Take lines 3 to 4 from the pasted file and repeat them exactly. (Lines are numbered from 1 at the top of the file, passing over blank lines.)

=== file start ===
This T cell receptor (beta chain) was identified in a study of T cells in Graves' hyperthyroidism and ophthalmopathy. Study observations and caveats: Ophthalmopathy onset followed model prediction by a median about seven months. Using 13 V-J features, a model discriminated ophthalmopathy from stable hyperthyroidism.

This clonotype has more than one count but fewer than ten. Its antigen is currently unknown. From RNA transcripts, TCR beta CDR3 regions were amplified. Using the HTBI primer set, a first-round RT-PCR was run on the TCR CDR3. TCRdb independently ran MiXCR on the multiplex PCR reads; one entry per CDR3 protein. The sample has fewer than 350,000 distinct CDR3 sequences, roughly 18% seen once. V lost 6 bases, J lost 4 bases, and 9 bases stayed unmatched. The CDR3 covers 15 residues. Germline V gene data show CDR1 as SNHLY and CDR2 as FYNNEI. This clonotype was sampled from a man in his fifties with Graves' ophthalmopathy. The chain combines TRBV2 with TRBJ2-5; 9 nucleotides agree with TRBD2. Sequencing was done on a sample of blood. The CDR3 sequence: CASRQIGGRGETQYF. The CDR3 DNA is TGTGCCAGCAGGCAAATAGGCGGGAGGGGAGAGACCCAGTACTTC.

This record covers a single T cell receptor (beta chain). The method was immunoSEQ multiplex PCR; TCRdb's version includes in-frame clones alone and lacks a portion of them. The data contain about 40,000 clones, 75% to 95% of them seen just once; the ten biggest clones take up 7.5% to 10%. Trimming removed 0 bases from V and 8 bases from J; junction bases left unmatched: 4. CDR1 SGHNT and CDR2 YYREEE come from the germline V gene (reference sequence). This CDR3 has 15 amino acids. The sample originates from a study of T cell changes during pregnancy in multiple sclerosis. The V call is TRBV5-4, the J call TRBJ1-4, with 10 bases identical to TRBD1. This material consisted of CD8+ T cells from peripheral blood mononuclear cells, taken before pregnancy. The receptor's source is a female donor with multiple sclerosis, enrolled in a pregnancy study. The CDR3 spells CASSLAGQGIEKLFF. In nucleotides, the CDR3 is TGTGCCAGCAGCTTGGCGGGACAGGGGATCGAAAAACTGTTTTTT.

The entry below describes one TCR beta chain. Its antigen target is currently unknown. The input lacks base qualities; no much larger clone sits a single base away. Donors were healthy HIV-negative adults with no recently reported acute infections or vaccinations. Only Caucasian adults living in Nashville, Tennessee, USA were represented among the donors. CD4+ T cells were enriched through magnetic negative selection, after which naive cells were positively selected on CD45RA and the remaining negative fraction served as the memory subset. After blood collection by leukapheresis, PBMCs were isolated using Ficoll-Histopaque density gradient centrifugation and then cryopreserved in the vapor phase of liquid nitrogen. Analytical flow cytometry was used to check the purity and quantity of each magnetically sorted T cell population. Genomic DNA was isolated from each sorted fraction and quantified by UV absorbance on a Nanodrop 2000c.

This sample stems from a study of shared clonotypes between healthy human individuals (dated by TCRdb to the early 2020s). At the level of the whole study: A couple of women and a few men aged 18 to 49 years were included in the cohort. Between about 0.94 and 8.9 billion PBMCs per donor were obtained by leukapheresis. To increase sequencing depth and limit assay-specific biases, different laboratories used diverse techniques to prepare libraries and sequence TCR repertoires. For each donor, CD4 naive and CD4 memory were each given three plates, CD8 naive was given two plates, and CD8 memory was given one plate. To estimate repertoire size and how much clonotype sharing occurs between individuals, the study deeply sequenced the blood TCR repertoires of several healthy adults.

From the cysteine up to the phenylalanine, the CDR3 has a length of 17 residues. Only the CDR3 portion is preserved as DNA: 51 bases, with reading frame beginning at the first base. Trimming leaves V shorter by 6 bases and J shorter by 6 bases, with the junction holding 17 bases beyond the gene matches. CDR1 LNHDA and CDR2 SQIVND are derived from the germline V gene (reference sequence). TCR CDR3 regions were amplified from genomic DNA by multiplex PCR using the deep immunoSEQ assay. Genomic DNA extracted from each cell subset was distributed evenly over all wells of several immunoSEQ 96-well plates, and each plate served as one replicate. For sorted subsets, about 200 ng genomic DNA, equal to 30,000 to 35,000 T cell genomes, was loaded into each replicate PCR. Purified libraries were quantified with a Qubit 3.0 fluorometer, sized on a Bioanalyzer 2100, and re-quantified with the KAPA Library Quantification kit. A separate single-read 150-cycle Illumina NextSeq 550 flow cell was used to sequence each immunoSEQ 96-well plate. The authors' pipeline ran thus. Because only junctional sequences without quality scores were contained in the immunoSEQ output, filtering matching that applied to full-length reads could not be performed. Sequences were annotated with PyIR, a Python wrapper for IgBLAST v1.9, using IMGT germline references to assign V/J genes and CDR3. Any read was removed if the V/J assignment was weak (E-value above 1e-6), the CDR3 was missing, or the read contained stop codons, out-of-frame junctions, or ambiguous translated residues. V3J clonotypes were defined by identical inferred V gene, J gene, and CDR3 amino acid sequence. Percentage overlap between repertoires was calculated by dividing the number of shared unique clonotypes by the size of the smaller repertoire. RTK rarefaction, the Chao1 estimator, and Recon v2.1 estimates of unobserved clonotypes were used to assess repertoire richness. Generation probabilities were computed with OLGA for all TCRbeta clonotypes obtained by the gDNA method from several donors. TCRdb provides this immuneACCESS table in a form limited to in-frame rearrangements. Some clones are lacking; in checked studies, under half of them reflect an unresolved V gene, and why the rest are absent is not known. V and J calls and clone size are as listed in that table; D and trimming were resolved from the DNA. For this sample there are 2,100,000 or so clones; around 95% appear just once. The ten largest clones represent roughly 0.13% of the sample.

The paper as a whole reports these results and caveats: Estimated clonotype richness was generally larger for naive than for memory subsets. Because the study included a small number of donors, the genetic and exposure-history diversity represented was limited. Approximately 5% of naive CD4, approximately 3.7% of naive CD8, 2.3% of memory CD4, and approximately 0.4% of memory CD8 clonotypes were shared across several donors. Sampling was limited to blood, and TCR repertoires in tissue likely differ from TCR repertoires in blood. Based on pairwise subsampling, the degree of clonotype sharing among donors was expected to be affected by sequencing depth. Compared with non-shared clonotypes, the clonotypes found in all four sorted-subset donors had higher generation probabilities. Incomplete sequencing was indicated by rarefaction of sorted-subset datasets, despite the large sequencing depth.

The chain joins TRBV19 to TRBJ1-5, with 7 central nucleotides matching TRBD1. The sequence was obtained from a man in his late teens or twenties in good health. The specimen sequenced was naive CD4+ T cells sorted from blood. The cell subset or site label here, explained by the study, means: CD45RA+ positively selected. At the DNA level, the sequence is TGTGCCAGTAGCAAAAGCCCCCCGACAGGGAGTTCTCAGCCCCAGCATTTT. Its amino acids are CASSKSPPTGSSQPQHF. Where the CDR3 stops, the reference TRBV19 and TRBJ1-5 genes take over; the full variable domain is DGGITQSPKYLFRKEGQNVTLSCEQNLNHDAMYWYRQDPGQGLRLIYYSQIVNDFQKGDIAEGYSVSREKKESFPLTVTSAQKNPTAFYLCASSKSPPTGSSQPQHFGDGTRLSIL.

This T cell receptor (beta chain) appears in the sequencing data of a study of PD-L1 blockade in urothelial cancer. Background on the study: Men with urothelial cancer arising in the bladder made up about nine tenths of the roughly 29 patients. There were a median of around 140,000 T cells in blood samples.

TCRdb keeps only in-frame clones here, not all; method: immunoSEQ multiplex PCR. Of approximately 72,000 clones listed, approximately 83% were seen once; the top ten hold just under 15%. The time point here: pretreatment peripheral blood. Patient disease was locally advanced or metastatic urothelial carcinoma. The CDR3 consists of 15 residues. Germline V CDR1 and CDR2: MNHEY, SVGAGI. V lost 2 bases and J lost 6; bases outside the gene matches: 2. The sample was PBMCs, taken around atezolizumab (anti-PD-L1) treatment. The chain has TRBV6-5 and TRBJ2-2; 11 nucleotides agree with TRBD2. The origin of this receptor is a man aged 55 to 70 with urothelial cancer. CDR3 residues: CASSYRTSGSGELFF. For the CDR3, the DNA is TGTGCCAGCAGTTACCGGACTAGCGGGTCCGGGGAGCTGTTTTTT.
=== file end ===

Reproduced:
This record covers a single T cell receptor (beta chain). The method was immunoSEQ multiplex PCR; TCRdb's version includes in-frame clones alone and lacks a portion of them. The data contain about 40,000 clones, 75% to 95% of them seen just once; the ten biggest clones take up 7.5% to 10%. Trimming removed 0 bases from V and 8 bases from J; junction bases left unmatched: 4. CDR1 SGHNT and CDR2 YYREEE come from the germline V gene (reference sequence). This CDR3 has 15 amino acids. The sample originates from a study of T cell changes during pregnancy in multiple sclerosis. The V call is TRBV5-4, the J call TRBJ1-4, with 10 bases identical to TRBD1. This material consisted of CD8+ T cells from peripheral blood mononuclear cells, taken before pregnancy. The receptor's source is a female donor with multiple sclerosis, enrolled in a pregnancy study. The CDR3 spells CASSLAGQGIEKLFF. In nucleotides, the CDR3 is TGTGCCAGCAGCTTGGCGGGACAGGGGATCGAAAAACTGTTTTTT.

The entry below describes one TCR beta chain. Its antigen target is currently unknown. The input lacks base qualities; no much larger clone sits a single base away. Donors were healthy HIV-negative adults with no recently reported acute infections or vaccinations. Only Caucasian adults living in Nashville, Tennessee, USA were represented among the donors. CD4+ T cells were enriched through magnetic negative selection, after which naive cells were positively selected on CD45RA and the remaining negative fraction served as the memory subset. After blood collection by leukapheresis, PBMCs were isolated using Ficoll-Histopaque density gradient centrifugation and then cryopreserved in the vapor phase of liquid nitrogen. Analytical flow cytometry was used to check the purity and quantity of each magnetically sorted T cell population. Genomic DNA was isolated from each sorted fraction and quantified by UV absorbance on a Nanodrop 2000c.